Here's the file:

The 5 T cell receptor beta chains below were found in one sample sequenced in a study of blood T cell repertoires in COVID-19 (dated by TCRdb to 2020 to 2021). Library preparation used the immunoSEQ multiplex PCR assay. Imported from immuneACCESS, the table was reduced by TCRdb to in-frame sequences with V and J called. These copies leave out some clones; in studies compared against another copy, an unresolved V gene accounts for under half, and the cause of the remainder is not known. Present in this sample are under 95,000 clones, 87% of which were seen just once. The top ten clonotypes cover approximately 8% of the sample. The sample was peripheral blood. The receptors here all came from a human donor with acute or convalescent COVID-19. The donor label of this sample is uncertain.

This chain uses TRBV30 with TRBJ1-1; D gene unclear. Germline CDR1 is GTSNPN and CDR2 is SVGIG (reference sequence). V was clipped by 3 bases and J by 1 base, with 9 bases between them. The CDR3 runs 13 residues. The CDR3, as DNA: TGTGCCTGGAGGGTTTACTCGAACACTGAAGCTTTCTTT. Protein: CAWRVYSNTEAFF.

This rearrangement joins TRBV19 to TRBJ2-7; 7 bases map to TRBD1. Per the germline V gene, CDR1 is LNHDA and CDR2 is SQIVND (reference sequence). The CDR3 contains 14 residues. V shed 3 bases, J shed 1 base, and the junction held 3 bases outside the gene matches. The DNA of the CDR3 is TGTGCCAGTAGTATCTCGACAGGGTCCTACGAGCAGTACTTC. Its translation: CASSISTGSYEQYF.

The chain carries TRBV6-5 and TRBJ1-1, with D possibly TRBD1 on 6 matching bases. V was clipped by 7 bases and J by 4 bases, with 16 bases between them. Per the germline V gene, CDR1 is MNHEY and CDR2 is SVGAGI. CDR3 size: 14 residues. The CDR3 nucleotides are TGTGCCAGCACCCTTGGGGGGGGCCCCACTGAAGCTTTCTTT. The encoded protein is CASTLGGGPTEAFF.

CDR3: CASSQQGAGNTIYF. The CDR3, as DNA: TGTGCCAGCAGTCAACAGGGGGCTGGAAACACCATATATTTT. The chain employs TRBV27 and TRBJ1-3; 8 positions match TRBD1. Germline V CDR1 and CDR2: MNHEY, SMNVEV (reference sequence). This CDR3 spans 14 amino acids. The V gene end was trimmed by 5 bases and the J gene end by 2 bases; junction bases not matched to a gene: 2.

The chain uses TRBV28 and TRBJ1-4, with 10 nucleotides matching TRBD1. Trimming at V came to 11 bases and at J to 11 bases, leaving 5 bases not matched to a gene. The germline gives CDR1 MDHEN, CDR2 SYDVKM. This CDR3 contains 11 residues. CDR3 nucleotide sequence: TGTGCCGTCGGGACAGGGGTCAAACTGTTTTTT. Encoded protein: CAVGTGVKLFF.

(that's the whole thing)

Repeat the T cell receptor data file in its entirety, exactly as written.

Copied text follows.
The 5 T cell receptor beta chains below were found in one sample sequenced in a study of blood T cell repertoires in COVID-19 (dated by TCRdb to 2020 to 2021). Library preparation used the immunoSEQ multiplex PCR assay. Imported from immuneACCESS, the table was reduced by TCRdb to in-frame sequences with V and J called. These copies leave out some clones; in studies compared against another copy, an unresolved V gene accounts for under half, and the cause of the remainder is not known. Present in this sample are under 95,000 clones, 87% of which were seen just once. The top ten clonotypes cover approximately 8% of the sample. The sample was peripheral blood. The receptors here all came from a human donor with acute or convalescent COVID-19. The donor label of this sample is uncertain.

This chain uses TRBV30 with TRBJ1-1; D gene unclear. Germline CDR1 is GTSNPN and CDR2 is SVGIG (reference sequence). V was clipped by 3 bases and J by 1 base, with 9 bases between them. The CDR3 runs 13 residues. The CDR3, as DNA: TGTGCCTGGAGGGTTTACTCGAACACTGAAGCTTTCTTT. Protein: CAWRVYSNTEAFF.

This rearrangement joins TRBV19 to TRBJ2-7; 7 bases map to TRBD1. Per the germline V gene, CDR1 is LNHDA and CDR2 is SQIVND (reference sequence). The CDR3 contains 14 residues. V shed 3 bases, J shed 1 base, and the junction held 3 bases outside the gene matches. The DNA of the CDR3 is TGTGCCAGTAGTATCTCGACAGGGTCCTACGAGCAGTACTTC. Its translation: CASSISTGSYEQYF.

The chain carries TRBV6-5 and TRBJ1-1, with D possibly TRBD1 on 6 matching bases. V was clipped by 7 bases and J by 4 bases, with 16 bases between them. Per the germline V gene, CDR1 is MNHEY and CDR2 is SVGAGI. CDR3 size: 14 residues. The CDR3 nucleotides are TGTGCCAGCACCCTTGGGGGGGGCCCCACTGAAGCTTTCTTT. The encoded protein is CASTLGGGPTEAFF.

CDR3: CASSQQGAGNTIYF. The CDR3, as DNA: TGTGCCAGCAGTCAACAGGGGGCTGGAAACACCATATATTTT. The chain employs TRBV27 and TRBJ1-3; 8 positions match TRBD1. Germline V CDR1 and CDR2: MNHEY, SMNVEV (reference sequence). This CDR3 spans 14 amino acids. The V gene end was trimmed by 5 bases and the J gene end by 2 bases; junction bases not matched to a gene: 2.

The chain uses TRBV28 and TRBJ1-4, with 10 nucleotides matching TRBD1. Trimming at V came to 11 bases and at J to 11 bases, leaving 5 bases not matched to a gene. The germline gives CDR1 MDHEN, CDR2 SYDVKM. This CDR3 contains 11 residues. CDR3 nucleotide sequence: TGTGCCGTCGGGACAGGGGTCAAACTGTTTTTT. Encoded protein: CAVGTGVKLFF.